Very simply, a licence is the legal way for you to give permission for something to happen. Offering a licence carries some weight in that if they break the terms of your licence then you would be within your rights to bring legal action(s) and restrict the use of your work.
If the intent is to offer a commercial licence at an additional charge then it is more likely to cause confusion than appear as an additional/better offering. Getting those who are outside the industry to comprehend copyright is hard enough as it is; there's no need to make it more difficult for yourself.
There is also a question as to if your business would constitute work-for-hire, and I'd say it does NOT. The Copyright Act, Section 101 defines 'work for hire' as one of two categories...
A work prepared by an employee within the scope of his or her employment
Which would not apply to your situation as a freelancer. Or...
A work specially ordered or commissioned for use
- as a contribution to a collective work,
- as a part of a motion picture or other audiovisual work,
- as a translation,
- as a supplementary work,
- as a compilation,
- as an instructional text,
- as a test,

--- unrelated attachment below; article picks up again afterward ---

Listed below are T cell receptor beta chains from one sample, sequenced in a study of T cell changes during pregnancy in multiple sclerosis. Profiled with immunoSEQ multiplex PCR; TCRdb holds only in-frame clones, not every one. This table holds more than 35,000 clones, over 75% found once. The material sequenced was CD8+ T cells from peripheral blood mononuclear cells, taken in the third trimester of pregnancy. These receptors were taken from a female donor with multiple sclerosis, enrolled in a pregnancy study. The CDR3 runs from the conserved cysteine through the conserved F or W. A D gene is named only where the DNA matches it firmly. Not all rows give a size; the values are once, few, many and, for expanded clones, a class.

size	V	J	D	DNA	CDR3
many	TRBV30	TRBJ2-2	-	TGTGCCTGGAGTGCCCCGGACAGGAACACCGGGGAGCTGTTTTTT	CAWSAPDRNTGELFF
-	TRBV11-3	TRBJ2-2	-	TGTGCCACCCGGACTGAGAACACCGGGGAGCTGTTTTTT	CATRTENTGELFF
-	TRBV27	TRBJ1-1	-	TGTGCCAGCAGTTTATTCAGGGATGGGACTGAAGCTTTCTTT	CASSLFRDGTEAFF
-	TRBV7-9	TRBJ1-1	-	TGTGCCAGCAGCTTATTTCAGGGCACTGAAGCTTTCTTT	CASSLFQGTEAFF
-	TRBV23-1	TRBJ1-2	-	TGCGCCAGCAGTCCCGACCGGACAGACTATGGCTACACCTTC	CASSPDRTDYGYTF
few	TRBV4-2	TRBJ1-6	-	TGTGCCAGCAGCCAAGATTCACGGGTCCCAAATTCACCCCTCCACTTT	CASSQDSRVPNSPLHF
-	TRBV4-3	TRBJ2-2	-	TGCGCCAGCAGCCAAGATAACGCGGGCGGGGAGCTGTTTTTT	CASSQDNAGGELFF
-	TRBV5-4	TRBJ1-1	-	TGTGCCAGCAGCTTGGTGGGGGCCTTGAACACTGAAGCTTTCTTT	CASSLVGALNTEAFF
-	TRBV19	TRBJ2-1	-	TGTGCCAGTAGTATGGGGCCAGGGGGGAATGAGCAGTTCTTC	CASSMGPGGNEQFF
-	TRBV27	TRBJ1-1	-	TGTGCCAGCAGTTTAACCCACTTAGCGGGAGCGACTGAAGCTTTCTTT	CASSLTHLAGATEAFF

- as answer material for a test, or
- as an atlas.
If the parties expressly agree in a written instrument signed by them that the work shall be considered a work made for hire.
While there may be some wiggle-room for your work to fall under the guise of a supplementary work or a revision to the work they've supplied you and it is agreed in advance, a great deal depends on how the courts in your jurisdiction those terms.
Clearer is usually better from a legal perspective. As such I would advocate that you treat all your output as derivative work and grant an appropriate perpetual royalty-free licence that reflects this. Doing so also gives you explicit control of your work should they decide that they like the artistic decisions you chose as edits enough to use them (or reproduce them) but not enough to pay you for them.